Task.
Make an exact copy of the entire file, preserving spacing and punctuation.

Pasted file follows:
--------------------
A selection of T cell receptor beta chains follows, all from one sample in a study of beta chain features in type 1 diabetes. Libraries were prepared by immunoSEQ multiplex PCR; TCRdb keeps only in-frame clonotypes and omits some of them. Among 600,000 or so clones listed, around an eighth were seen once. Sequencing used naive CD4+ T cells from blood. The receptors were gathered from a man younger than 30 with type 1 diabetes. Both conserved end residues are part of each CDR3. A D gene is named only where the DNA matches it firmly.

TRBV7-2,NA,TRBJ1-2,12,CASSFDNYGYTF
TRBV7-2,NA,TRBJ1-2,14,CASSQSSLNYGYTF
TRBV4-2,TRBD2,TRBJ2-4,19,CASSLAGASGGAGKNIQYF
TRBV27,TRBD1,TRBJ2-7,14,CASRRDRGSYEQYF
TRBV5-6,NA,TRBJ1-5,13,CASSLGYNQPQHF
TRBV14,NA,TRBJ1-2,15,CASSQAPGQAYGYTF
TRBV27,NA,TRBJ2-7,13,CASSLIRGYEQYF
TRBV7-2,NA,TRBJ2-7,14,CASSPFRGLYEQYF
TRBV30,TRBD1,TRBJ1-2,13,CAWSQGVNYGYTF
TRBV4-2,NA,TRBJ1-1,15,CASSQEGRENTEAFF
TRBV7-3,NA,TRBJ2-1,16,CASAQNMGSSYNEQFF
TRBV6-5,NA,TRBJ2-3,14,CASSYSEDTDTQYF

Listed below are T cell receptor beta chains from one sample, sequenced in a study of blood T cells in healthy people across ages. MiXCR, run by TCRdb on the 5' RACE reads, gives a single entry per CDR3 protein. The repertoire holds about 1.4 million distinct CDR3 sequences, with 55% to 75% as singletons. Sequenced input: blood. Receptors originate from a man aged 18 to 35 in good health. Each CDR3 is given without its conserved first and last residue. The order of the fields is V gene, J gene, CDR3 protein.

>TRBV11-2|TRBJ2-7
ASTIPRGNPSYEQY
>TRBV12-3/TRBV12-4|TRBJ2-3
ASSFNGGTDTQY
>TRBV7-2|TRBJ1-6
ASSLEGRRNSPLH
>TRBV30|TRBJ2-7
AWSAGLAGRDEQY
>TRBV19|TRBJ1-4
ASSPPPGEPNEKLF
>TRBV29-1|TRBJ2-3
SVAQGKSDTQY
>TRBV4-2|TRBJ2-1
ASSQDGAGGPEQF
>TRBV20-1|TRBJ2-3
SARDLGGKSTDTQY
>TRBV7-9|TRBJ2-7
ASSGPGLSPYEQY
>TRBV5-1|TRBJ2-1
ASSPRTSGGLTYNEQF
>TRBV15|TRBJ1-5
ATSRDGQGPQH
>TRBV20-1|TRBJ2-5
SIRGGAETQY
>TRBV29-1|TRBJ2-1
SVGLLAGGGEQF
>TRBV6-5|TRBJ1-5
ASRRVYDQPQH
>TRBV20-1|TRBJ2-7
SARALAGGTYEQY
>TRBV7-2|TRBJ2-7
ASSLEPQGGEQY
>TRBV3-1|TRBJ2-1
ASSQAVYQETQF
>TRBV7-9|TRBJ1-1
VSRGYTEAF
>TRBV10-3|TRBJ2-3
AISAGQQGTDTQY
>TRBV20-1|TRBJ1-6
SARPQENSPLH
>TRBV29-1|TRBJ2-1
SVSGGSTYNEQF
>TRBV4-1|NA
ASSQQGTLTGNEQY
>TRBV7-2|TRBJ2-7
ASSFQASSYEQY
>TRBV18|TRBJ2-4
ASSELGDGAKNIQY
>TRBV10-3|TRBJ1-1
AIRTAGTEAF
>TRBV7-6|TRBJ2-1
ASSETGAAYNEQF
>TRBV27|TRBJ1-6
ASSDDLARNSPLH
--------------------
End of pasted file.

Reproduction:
A selection of T cell receptor beta chains follows, all from one sample in a study of beta chain features in type 1 diabetes. Libraries were prepared by immunoSEQ multiplex PCR; TCRdb keeps only in-frame clonotypes and omits some of them. Among 600,000 or so clones listed, around an eighth were seen once. Sequencing used naive CD4+ T cells from blood. The receptors were gathered from a man younger than 30 with type 1 diabetes. Both conserved end residues are part of each CDR3. A D gene is named only where the DNA matches it firmly.

TRBV7-2,NA,TRBJ1-2,12,CASSFDNYGYTF
TRBV7-2,NA,TRBJ1-2,14,CASSQSSLNYGYTF
TRBV4-2,TRBD2,TRBJ2-4,19,CASSLAGASGGAGKNIQYF
TRBV27,TRBD1,TRBJ2-7,14,CASRRDRGSYEQYF
TRBV5-6,NA,TRBJ1-5,13,CASSLGYNQPQHF
TRBV14,NA,TRBJ1-2,15,CASSQAPGQAYGYTF
TRBV27,NA,TRBJ2-7,13,CASSLIRGYEQYF
TRBV7-2,NA,TRBJ2-7,14,CASSPFRGLYEQYF
TRBV30,TRBD1,TRBJ1-2,13,CAWSQGVNYGYTF
TRBV4-2,NA,TRBJ1-1,15,CASSQEGRENTEAFF
TRBV7-3,NA,TRBJ2-1,16,CASAQNMGSSYNEQFF
TRBV6-5,NA,TRBJ2-3,14,CASSYSEDTDTQYF

Listed below are T cell receptor beta chains from one sample, sequenced in a study of blood T cells in healthy people across ages. MiXCR, run by TCRdb on the 5' RACE reads, gives a single entry per CDR3 protein. The repertoire holds about 1.4 million distinct CDR3 sequences, with 55% to 75% as singletons. Sequenced input: blood. Receptors originate from a man aged 18 to 35 in good health. Each CDR3 is given without its conserved first and last residue. The order of the fields is V gene, J gene, CDR3 protein.

>TRBV11-2|TRBJ2-7
ASTIPRGNPSYEQY
>TRBV12-3/TRBV12-4|TRBJ2-3
ASSFNGGTDTQY
>TRBV7-2|TRBJ1-6
ASSLEGRRNSPLH
>TRBV30|TRBJ2-7
AWSAGLAGRDEQY
>TRBV19|TRBJ1-4
ASSPPPGEPNEKLF
>TRBV29-1|TRBJ2-3
SVAQGKSDTQY
>TRBV4-2|TRBJ2-1
ASSQDGAGGPEQF
>TRBV20-1|TRBJ2-3
SARDLGGKSTDTQY
>TRBV7-9|TRBJ2-7
ASSGPGLSPYEQY
>TRBV5-1|TRBJ2-1
ASSPRTSGGLTYNEQF
>TRBV15|TRBJ1-5
ATSRDGQGPQH
>TRBV20-1|TRBJ2-5
SIRGGAETQY
>TRBV29-1|TRBJ2-1
SVGLLAGGGEQF
>TRBV6-5|TRBJ1-5
ASRRVYDQPQH
>TRBV20-1|TRBJ2-7
SARALAGGTYEQY
>TRBV7-2|TRBJ2-7
ASSLEPQGGEQY
>TRBV3-1|TRBJ2-1
ASSQAVYQETQF
>TRBV7-9|TRBJ1-1
VSRGYTEAF
>TRBV10-3|TRBJ2-3
AISAGQQGTDTQY
>TRBV20-1|TRBJ1-6
SARPQENSPLH
>TRBV29-1|TRBJ2-1
SVSGGSTYNEQF
>TRBV4-1|NA
ASSQQGTLTGNEQY
>TRBV7-2|TRBJ2-7
ASSFQASSYEQY
>TRBV18|TRBJ2-4
ASSELGDGAKNIQY
>TRBV10-3|TRBJ1-1
AIRTAGTEAF
>TRBV7-6|TRBJ2-1
ASSETGAAYNEQF
>TRBV27|TRBJ1-6
ASSDDLARNSPLH